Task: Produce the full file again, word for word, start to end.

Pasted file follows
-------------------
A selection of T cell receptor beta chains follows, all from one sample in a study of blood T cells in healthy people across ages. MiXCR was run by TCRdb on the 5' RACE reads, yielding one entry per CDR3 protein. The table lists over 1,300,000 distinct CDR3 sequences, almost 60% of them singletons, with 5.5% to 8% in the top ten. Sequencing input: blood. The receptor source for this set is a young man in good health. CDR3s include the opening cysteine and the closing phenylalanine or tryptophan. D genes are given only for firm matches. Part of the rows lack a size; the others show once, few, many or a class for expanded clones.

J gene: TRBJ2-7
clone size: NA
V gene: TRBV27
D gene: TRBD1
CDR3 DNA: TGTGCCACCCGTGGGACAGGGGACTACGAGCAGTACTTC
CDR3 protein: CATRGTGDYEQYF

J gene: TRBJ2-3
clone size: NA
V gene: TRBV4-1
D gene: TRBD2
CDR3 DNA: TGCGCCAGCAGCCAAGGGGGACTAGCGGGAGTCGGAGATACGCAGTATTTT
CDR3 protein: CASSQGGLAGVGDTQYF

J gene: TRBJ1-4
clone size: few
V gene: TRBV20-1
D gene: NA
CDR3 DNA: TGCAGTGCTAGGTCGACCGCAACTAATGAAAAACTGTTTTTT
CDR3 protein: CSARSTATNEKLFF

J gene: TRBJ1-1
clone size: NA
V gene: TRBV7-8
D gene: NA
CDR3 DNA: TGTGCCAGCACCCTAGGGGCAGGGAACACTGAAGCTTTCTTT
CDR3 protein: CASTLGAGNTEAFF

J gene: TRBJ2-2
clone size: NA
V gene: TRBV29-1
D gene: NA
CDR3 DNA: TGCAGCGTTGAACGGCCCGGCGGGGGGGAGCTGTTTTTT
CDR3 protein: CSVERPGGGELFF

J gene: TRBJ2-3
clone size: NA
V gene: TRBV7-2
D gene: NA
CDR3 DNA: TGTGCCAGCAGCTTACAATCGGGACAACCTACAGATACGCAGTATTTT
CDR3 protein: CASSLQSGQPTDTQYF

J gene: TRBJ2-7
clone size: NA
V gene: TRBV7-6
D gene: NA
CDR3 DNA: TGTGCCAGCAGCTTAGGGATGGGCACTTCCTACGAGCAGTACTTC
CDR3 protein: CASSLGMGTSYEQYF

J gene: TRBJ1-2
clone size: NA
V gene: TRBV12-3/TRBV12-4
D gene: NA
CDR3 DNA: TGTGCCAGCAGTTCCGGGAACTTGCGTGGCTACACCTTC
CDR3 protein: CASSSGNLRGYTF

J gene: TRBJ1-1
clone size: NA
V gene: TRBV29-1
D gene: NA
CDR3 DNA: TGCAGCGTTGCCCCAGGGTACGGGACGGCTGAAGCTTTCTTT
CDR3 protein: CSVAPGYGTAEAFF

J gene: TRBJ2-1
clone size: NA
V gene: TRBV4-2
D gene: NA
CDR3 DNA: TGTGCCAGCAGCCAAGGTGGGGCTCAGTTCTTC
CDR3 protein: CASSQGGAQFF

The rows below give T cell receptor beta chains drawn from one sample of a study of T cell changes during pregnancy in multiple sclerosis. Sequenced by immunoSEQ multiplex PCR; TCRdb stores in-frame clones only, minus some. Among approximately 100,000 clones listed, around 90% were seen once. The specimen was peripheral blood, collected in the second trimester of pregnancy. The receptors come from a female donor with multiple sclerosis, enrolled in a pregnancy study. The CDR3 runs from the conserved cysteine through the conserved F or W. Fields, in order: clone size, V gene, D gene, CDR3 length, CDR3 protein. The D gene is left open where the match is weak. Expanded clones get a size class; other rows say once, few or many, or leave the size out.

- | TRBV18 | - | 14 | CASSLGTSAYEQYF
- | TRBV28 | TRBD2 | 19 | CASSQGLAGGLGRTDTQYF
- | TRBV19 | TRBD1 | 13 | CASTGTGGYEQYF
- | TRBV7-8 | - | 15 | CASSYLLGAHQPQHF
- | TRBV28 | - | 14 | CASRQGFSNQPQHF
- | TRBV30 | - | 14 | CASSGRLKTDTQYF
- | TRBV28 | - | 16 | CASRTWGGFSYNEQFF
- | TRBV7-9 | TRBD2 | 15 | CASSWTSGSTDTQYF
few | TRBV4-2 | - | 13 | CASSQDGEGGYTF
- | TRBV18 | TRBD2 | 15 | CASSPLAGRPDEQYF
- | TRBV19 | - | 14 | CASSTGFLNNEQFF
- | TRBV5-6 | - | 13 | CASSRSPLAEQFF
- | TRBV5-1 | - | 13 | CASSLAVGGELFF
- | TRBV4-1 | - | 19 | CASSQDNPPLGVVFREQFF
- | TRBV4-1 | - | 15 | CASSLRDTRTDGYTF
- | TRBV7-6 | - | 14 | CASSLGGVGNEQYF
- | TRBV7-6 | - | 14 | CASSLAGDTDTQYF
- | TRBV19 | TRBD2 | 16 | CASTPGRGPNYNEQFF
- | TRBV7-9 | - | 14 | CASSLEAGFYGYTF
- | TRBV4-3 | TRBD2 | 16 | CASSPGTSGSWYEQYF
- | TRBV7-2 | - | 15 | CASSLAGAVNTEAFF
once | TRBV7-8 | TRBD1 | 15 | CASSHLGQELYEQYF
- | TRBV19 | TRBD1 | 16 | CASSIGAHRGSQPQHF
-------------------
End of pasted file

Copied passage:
A selection of T cell receptor beta chains follows, all from one sample in a study of blood T cells in healthy people across ages. MiXCR was run by TCRdb on the 5' RACE reads, yielding one entry per CDR3 protein. The table lists over 1,300,000 distinct CDR3 sequences, almost 60% of them singletons, with 5.5% to 8% in the top ten. Sequencing input: blood. The receptor source for this set is a young man in good health. CDR3s include the opening cysteine and the closing phenylalanine or tryptophan. D genes are given only for firm matches. Part of the rows lack a size; the others show once, few, many or a class for expanded clones.

J gene: TRBJ2-7
clone size: NA
V gene: TRBV27
D gene: TRBD1
CDR3 DNA: TGTGCCACCCGTGGGACAGGGGACTACGAGCAGTACTTC
CDR3 protein: CATRGTGDYEQYF

J gene: TRBJ2-3
clone size: NA
V gene: TRBV4-1
D gene: TRBD2
CDR3 DNA: TGCGCCAGCAGCCAAGGGGGACTAGCGGGAGTCGGAGATACGCAGTATTTT
CDR3 protein: CASSQGGLAGVGDTQYF

J gene: TRBJ1-4
clone size: few
V gene: TRBV20-1
D gene: NA
CDR3 DNA: TGCAGTGCTAGGTCGACCGCAACTAATGAAAAACTGTTTTTT
CDR3 protein: CSARSTATNEKLFF

J gene: TRBJ1-1
clone size: NA
V gene: TRBV7-8
D gene: NA
CDR3 DNA: TGTGCCAGCACCCTAGGGGCAGGGAACACTGAAGCTTTCTTT
CDR3 protein: CASTLGAGNTEAFF

J gene: TRBJ2-2
clone size: NA
V gene: TRBV29-1
D gene: NA
CDR3 DNA: TGCAGCGTTGAACGGCCCGGCGGGGGGGAGCTGTTTTTT
CDR3 protein: CSVERPGGGELFF

J gene: TRBJ2-3
clone size: NA
V gene: TRBV7-2
D gene: NA
CDR3 DNA: TGTGCCAGCAGCTTACAATCGGGACAACCTACAGATACGCAGTATTTT
CDR3 protein: CASSLQSGQPTDTQYF

J gene: TRBJ2-7
clone size: NA
V gene: TRBV7-6
D gene: NA
CDR3 DNA: TGTGCCAGCAGCTTAGGGATGGGCACTTCCTACGAGCAGTACTTC
CDR3 protein: CASSLGMGTSYEQYF

J gene: TRBJ1-2
clone size: NA
V gene: TRBV12-3/TRBV12-4
D gene: NA
CDR3 DNA: TGTGCCAGCAGTTCCGGGAACTTGCGTGGCTACACCTTC
CDR3 protein: CASSSGNLRGYTF

J gene: TRBJ1-1
clone size: NA
V gene: TRBV29-1
D gene: NA
CDR3 DNA: TGCAGCGTTGCCCCAGGGTACGGGACGGCTGAAGCTTTCTTT
CDR3 protein: CSVAPGYGTAEAFF

J gene: TRBJ2-1
clone size: NA
V gene: TRBV4-2
D gene: NA
CDR3 DNA: TGTGCCAGCAGCCAAGGTGGGGCTCAGTTCTTC
CDR3 protein: CASSQGGAQFF

The rows below give T cell receptor beta chains drawn from one sample of a study of T cell changes during pregnancy in multiple sclerosis. Sequenced by immunoSEQ multiplex PCR; TCRdb stores in-frame clones only, minus some. Among approximately 100,000 clones listed, around 90% were seen once. The specimen was peripheral blood, collected in the second trimester of pregnancy. The receptors come from a female donor with multiple sclerosis, enrolled in a pregnancy study. The CDR3 runs from the conserved cysteine through the conserved F or W. Fields, in order: clone size, V gene, D gene, CDR3 length, CDR3 protein. The D gene is left open where the match is weak. Expanded clones get a size class; other rows say once, few or many, or leave the size out.

- | TRBV18 | - | 14 | CASSLGTSAYEQYF
- | TRBV28 | TRBD2 | 19 | CASSQGLAGGLGRTDTQYF
- | TRBV19 | TRBD1 | 13 | CASTGTGGYEQYF
- | TRBV7-8 | - | 15 | CASSYLLGAHQPQHF
- | TRBV28 | - | 14 | CASRQGFSNQPQHF
- | TRBV30 | - | 14 | CASSGRLKTDTQYF
- | TRBV28 | - | 16 | CASRTWGGFSYNEQFF
- | TRBV7-9 | TRBD2 | 15 | CASSWTSGSTDTQYF
few | TRBV4-2 | - | 13 | CASSQDGEGGYTF
- | TRBV18 | TRBD2 | 15 | CASSPLAGRPDEQYF
- | TRBV19 | - | 14 | CASSTGFLNNEQFF
- | TRBV5-6 | - | 13 | CASSRSPLAEQFF
- | TRBV5-1 | - | 13 | CASSLAVGGELFF
- | TRBV4-1 | - | 19 | CASSQDNPPLGVVFREQFF
- | TRBV4-1 | - | 15 | CASSLRDTRTDGYTF
- | TRBV7-6 | - | 14 | CASSLGGVGNEQYF
- | TRBV7-6 | - | 14 | CASSLAGDTDTQYF
- | TRBV19 | TRBD2 | 16 | CASTPGRGPNYNEQFF
- | TRBV7-9 | - | 14 | CASSLEAGFYGYTF
- | TRBV4-3 | TRBD2 | 16 | CASSPGTSGSWYEQYF
- | TRBV7-2 | - | 15 | CASSLAGAVNTEAFF
once | TRBV7-8 | TRBD1 | 15 | CASSHLGQELYEQYF
- | TRBV19 | TRBD1 | 16 | CASSIGAHRGSQPQHF